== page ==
I graduated from law school eleven years ago. At the time, it was the biggest accomplishment of my life. I was twenty-four years old. I’d set my sights on a goal and marched towards it. There were times I thought I might quit. When I was fighting and arguing with other women, when my friends excluded me, and made fun of me, and that had nothing to do with my school work- which was grueling, challenging, and mind-altering.
I made it through. And purchased a pair of mulberry stilleto heels to celebrate my graduation. I’ll never forget meeting a lady during a reception after graduation and she looked at me and said, “You are the one with the shoes!” . . . I loved those shoes. I finished law school, walking across the stage to shake the hand of our speaker and the dean, my family watching proudly as I became the first attorney in our family in those shoes. (More to come about life and law after graduation. . .)
Fast forward eleven years later. I had an early miscarriage a few weeks ago. I was down. After the miscarriage, I was struggling with my blog. . . how do I encourage when I need it all for myself. My cup was empty. I was grieving. My husband had planned a photo shoot, and between work and healing up, I just hadn’t had much time to put into coordinating outfits, or really anything. So, the night before we ran to Macy’s and I bought a dress. But the day of, I still didn’t have my footwear together. On my way out the door to the shoot, I grabbed my graduation shoes. I’d worn them a lot in private practice. But heels and yoga don’t mix, and heels and toddlers are a joke, so I RARELY wear heels anymore.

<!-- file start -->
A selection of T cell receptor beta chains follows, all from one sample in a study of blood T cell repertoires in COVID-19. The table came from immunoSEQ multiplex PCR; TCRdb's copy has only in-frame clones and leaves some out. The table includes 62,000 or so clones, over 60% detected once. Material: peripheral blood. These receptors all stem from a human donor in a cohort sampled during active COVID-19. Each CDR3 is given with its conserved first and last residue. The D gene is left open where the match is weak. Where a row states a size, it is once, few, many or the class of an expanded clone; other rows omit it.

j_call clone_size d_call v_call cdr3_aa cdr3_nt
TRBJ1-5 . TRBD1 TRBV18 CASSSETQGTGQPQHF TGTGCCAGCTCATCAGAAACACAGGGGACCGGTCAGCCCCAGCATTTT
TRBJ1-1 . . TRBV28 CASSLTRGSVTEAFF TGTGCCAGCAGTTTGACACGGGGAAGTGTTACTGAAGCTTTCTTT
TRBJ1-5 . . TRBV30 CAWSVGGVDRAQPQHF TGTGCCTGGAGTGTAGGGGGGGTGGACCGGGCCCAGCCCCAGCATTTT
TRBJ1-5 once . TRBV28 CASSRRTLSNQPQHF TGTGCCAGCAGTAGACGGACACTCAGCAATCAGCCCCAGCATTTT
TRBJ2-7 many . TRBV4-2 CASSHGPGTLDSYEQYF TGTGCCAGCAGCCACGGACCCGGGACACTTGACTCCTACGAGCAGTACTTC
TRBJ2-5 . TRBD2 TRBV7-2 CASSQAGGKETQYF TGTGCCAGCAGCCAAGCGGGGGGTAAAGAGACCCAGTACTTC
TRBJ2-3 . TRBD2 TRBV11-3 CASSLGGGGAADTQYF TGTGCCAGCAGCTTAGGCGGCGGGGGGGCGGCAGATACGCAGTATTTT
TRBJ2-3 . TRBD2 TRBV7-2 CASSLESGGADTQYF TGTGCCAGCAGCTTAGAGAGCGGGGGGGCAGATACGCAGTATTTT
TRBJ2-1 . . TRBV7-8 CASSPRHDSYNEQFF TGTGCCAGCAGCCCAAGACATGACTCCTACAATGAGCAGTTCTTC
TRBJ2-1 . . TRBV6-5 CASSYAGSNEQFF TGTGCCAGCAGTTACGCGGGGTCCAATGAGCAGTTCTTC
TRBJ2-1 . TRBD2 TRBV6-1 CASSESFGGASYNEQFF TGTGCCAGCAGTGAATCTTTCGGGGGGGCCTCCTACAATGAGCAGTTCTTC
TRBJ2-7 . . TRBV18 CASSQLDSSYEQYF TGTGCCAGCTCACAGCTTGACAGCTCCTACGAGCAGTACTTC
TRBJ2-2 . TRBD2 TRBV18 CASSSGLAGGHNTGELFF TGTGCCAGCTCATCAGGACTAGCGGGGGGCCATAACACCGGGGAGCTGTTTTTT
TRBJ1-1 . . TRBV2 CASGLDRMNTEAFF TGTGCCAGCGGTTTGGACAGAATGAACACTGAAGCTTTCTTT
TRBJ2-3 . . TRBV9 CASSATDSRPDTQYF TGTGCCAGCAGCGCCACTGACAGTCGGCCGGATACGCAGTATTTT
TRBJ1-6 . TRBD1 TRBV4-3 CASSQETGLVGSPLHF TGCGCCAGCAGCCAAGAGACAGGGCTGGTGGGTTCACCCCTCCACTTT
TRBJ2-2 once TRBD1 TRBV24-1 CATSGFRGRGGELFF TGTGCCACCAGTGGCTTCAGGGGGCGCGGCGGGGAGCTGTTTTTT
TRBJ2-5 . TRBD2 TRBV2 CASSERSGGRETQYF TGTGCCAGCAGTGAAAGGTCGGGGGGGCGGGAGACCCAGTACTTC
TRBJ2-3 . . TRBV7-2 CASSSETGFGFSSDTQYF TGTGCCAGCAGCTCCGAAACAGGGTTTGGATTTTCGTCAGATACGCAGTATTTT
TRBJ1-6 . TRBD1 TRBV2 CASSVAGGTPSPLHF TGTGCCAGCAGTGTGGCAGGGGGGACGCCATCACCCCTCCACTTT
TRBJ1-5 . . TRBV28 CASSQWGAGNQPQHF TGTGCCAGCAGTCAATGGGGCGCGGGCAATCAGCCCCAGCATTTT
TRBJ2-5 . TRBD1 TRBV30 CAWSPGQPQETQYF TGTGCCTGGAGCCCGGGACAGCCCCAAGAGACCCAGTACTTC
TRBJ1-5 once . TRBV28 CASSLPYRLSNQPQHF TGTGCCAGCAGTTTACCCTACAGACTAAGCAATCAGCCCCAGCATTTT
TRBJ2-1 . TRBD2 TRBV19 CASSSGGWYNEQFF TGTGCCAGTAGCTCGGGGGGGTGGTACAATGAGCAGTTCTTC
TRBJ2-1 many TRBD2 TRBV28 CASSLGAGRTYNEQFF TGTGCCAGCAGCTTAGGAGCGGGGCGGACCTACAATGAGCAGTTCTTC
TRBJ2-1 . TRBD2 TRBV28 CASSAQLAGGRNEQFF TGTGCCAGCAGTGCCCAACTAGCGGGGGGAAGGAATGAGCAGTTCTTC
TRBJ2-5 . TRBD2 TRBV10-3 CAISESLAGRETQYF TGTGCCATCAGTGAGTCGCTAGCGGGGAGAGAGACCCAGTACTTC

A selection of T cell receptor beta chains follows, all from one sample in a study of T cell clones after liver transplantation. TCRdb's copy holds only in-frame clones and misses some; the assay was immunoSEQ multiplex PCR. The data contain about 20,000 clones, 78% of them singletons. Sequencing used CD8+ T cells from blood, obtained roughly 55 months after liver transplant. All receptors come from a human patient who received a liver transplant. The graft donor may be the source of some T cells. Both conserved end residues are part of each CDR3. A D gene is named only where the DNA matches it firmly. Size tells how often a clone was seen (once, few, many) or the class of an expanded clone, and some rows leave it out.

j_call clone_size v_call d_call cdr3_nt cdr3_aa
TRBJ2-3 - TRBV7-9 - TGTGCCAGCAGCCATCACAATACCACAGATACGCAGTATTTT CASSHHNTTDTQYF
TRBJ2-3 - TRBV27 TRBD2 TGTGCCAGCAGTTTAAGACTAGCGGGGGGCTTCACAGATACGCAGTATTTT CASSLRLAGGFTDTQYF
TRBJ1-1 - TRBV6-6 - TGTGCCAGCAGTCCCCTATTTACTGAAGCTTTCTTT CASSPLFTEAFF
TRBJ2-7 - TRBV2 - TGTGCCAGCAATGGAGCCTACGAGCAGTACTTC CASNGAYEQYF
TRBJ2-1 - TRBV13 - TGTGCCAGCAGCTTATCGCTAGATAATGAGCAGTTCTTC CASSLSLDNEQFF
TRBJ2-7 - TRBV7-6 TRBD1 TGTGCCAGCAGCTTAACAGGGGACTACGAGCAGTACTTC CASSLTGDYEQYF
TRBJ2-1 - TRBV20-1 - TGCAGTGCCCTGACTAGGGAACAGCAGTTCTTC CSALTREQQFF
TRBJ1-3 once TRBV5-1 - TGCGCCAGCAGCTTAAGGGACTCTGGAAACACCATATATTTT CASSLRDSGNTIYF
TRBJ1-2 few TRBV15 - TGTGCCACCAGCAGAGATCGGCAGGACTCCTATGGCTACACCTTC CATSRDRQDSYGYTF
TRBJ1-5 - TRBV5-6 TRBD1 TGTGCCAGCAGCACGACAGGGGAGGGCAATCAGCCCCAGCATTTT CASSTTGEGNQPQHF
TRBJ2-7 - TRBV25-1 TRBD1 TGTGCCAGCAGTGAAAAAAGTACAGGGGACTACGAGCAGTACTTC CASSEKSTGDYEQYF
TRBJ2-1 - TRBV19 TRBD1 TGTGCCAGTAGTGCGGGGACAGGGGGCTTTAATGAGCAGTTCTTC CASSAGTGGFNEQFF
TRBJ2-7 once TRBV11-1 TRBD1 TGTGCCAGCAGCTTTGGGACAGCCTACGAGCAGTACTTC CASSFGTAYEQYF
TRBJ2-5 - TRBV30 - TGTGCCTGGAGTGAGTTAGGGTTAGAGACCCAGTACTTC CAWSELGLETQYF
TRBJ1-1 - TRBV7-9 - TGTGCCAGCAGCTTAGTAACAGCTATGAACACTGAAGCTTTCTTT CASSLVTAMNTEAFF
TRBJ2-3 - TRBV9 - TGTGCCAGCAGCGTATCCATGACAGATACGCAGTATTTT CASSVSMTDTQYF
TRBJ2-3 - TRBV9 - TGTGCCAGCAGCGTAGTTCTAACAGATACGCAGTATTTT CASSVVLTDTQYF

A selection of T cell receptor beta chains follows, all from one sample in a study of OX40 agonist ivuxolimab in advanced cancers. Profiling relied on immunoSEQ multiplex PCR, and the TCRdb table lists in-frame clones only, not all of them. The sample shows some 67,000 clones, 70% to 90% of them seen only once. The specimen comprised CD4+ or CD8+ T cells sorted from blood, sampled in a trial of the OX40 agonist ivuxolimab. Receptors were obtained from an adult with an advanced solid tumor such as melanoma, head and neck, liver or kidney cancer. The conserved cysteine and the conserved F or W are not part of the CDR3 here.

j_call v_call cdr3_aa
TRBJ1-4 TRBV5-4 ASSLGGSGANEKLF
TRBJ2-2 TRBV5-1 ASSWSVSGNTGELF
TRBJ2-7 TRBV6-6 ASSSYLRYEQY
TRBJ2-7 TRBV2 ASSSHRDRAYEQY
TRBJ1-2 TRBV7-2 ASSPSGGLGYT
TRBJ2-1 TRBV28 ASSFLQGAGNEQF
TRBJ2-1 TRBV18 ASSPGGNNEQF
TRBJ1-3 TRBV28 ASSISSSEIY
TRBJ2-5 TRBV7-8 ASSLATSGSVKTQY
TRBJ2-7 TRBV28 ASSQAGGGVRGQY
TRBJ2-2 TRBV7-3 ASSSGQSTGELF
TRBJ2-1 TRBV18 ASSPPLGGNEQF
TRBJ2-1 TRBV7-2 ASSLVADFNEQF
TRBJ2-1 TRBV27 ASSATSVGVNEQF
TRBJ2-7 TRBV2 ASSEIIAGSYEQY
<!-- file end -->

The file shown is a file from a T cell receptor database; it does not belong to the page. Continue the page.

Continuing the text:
It’s our fifth anniversary tomorrow. It has not been easy. Marriage is really hard y’all. But we made it. Just like me, limping from the brand new heels on graduation day, (ummm so there was this tradition that involved walking with our walking sticks across the damn campus. . . and the heels were not broken in. . . ) bruised, battered, but victorious, I thought it wasn’t inappropriate to limp through this photo shoot in those same silly shoes. We have been through so much- lay-offs, illness, miscarriage, a baby, new home, new jobs, there’s more. . . but we’re still here. We made it through. So, we celebrate this moment. And we appreciate what we have. And we love. . .